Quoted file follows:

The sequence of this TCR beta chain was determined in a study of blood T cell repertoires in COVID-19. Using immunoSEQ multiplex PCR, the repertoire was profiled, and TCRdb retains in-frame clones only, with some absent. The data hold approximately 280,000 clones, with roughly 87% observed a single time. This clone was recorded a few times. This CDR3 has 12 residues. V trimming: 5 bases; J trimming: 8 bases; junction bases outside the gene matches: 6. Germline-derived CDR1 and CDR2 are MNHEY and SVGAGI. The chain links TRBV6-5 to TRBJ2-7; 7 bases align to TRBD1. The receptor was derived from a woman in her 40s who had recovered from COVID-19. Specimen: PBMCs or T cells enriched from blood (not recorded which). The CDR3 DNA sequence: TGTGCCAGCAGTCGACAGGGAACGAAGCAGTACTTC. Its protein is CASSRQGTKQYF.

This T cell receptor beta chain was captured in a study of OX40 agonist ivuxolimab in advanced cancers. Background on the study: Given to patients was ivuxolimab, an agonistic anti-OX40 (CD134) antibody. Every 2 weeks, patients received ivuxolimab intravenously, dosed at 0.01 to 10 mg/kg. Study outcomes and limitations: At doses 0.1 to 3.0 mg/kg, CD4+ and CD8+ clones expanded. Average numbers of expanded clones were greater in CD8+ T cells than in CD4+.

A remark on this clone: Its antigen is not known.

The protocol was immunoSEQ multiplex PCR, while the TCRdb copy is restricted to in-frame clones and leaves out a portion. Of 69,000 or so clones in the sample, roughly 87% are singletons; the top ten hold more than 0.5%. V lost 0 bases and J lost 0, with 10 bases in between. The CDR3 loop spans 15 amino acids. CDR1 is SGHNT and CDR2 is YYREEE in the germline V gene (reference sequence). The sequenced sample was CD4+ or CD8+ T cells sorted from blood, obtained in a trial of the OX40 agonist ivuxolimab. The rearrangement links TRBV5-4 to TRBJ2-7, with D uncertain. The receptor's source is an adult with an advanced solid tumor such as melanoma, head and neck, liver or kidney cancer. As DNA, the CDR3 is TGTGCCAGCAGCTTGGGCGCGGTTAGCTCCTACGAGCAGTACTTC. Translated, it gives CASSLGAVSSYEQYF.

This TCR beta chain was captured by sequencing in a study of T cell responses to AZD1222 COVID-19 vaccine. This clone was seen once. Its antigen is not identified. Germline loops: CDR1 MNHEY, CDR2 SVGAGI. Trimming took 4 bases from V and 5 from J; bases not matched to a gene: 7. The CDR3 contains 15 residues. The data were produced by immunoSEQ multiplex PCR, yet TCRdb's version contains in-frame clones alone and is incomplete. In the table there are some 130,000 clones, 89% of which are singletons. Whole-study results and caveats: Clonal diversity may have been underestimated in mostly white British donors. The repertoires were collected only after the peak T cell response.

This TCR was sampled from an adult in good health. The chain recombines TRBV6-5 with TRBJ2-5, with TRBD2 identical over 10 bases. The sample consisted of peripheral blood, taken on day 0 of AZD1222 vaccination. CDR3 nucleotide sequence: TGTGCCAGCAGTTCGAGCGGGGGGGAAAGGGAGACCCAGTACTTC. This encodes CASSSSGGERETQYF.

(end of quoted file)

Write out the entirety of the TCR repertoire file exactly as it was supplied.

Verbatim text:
The sequence of this TCR beta chain was determined in a study of blood T cell repertoires in COVID-19. Using immunoSEQ multiplex PCR, the repertoire was profiled, and TCRdb retains in-frame clones only, with some absent. The data hold approximately 280,000 clones, with roughly 87% observed a single time. This clone was recorded a few times. This CDR3 has 12 residues. V trimming: 5 bases; J trimming: 8 bases; junction bases outside the gene matches: 6. Germline-derived CDR1 and CDR2 are MNHEY and SVGAGI. The chain links TRBV6-5 to TRBJ2-7; 7 bases align to TRBD1. The receptor was derived from a woman in her 40s who had recovered from COVID-19. Specimen: PBMCs or T cells enriched from blood (not recorded which). The CDR3 DNA sequence: TGTGCCAGCAGTCGACAGGGAACGAAGCAGTACTTC. Its protein is CASSRQGTKQYF.

This T cell receptor beta chain was captured in a study of OX40 agonist ivuxolimab in advanced cancers. Background on the study: Given to patients was ivuxolimab, an agonistic anti-OX40 (CD134) antibody. Every 2 weeks, patients received ivuxolimab intravenously, dosed at 0.01 to 10 mg/kg. Study outcomes and limitations: At doses 0.1 to 3.0 mg/kg, CD4+ and CD8+ clones expanded. Average numbers of expanded clones were greater in CD8+ T cells than in CD4+.

A remark on this clone: Its antigen is not known.

The protocol was immunoSEQ multiplex PCR, while the TCRdb copy is restricted to in-frame clones and leaves out a portion. Of 69,000 or so clones in the sample, roughly 87% are singletons; the top ten hold more than 0.5%. V lost 0 bases and J lost 0, with 10 bases in between. The CDR3 loop spans 15 amino acids. CDR1 is SGHNT and CDR2 is YYREEE in the germline V gene (reference sequence). The sequenced sample was CD4+ or CD8+ T cells sorted from blood, obtained in a trial of the OX40 agonist ivuxolimab. The rearrangement links TRBV5-4 to TRBJ2-7, with D uncertain. The receptor's source is an adult with an advanced solid tumor such as melanoma, head and neck, liver or kidney cancer. As DNA, the CDR3 is TGTGCCAGCAGCTTGGGCGCGGTTAGCTCCTACGAGCAGTACTTC. Translated, it gives CASSLGAVSSYEQYF.

This TCR beta chain was captured by sequencing in a study of T cell responses to AZD1222 COVID-19 vaccine. This clone was seen once. Its antigen is not identified. Germline loops: CDR1 MNHEY, CDR2 SVGAGI. Trimming took 4 bases from V and 5 from J; bases not matched to a gene: 7. The CDR3 contains 15 residues. The data were produced by immunoSEQ multiplex PCR, yet TCRdb's version contains in-frame clones alone and is incomplete. In the table there are some 130,000 clones, 89% of which are singletons. Whole-study results and caveats: Clonal diversity may have been underestimated in mostly white British donors. The repertoires were collected only after the peak T cell response.

This TCR was sampled from an adult in good health. The chain recombines TRBV6-5 with TRBJ2-5, with TRBD2 identical over 10 bases. The sample consisted of peripheral blood, taken on day 0 of AZD1222 vaccination. CDR3 nucleotide sequence: TGTGCCAGCAGTTCGAGCGGGGGGGAAAGGGAGACCCAGTACTTC. This encodes CASSSSGGERETQYF.